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Bernt Skeie, CEO in Prototech AS
Bernt Skeie, CEO in Prototech AS. Photo: Greenstat AS

Bernt Skeie joined Prototech as CEO in 2013. Skeie has line management experience from Technology development, Renewable energy, Oil Services and Top Tier consulting firms. He has a deep understanding of the energy market and since joining Prototech very much focuses on clean-tech and Renewable Energy. Skeie has a key role in developing innovative technologies, companies, clusters and catapults in Norway. He has served as both CEO and CFO for listed companies on Oslo Stock Exchange and serves on the Board of Directors of multiple companies and trusts. He is the co-founder and Chairman of the Board at Greenstat ASA – a green energy company set up to “make green happen”.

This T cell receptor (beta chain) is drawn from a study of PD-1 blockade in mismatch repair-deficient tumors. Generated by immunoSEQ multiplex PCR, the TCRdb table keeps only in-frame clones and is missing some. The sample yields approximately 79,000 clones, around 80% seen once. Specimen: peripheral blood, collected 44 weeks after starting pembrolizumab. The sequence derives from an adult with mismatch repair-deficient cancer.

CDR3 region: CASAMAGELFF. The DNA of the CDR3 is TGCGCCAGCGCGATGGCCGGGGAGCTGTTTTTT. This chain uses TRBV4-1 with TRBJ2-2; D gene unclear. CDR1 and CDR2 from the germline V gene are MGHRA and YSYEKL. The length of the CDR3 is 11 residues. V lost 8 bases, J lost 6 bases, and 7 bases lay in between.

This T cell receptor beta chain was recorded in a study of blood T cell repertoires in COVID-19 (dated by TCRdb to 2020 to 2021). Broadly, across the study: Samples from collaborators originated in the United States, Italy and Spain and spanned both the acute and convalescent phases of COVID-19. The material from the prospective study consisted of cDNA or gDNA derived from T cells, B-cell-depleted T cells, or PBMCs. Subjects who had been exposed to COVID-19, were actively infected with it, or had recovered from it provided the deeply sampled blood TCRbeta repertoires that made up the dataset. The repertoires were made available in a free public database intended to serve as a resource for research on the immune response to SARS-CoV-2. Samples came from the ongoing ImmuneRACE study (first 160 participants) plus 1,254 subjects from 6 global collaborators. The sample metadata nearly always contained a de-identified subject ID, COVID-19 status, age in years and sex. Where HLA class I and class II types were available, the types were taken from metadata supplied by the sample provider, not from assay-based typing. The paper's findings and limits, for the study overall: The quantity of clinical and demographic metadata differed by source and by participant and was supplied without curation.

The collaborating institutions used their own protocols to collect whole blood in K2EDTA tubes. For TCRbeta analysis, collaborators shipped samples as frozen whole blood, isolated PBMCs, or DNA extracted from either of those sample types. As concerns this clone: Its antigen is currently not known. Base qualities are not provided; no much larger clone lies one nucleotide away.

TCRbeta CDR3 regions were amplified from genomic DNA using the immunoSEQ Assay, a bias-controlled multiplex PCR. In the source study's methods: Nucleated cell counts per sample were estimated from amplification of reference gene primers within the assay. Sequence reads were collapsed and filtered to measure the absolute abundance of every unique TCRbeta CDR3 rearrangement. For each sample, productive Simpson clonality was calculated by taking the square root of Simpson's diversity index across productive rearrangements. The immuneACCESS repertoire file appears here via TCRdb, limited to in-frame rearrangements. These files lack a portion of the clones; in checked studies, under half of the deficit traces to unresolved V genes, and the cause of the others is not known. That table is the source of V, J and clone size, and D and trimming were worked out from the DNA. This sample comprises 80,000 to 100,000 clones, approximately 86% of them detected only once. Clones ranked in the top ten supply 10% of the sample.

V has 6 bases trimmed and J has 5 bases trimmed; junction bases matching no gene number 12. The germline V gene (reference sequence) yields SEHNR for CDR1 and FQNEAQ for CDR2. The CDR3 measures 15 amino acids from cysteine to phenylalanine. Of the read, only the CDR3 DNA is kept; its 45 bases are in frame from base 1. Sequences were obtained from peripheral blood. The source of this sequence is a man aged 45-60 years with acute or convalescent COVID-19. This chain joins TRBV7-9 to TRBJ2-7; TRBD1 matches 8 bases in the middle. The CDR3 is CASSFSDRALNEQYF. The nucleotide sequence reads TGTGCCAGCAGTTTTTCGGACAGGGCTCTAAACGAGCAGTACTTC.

In his presentation, Skeie will explain how technology developed for space will play a key role in reducing emission from deep-sea shipping going forward.'

 

About The Birkeland Lecture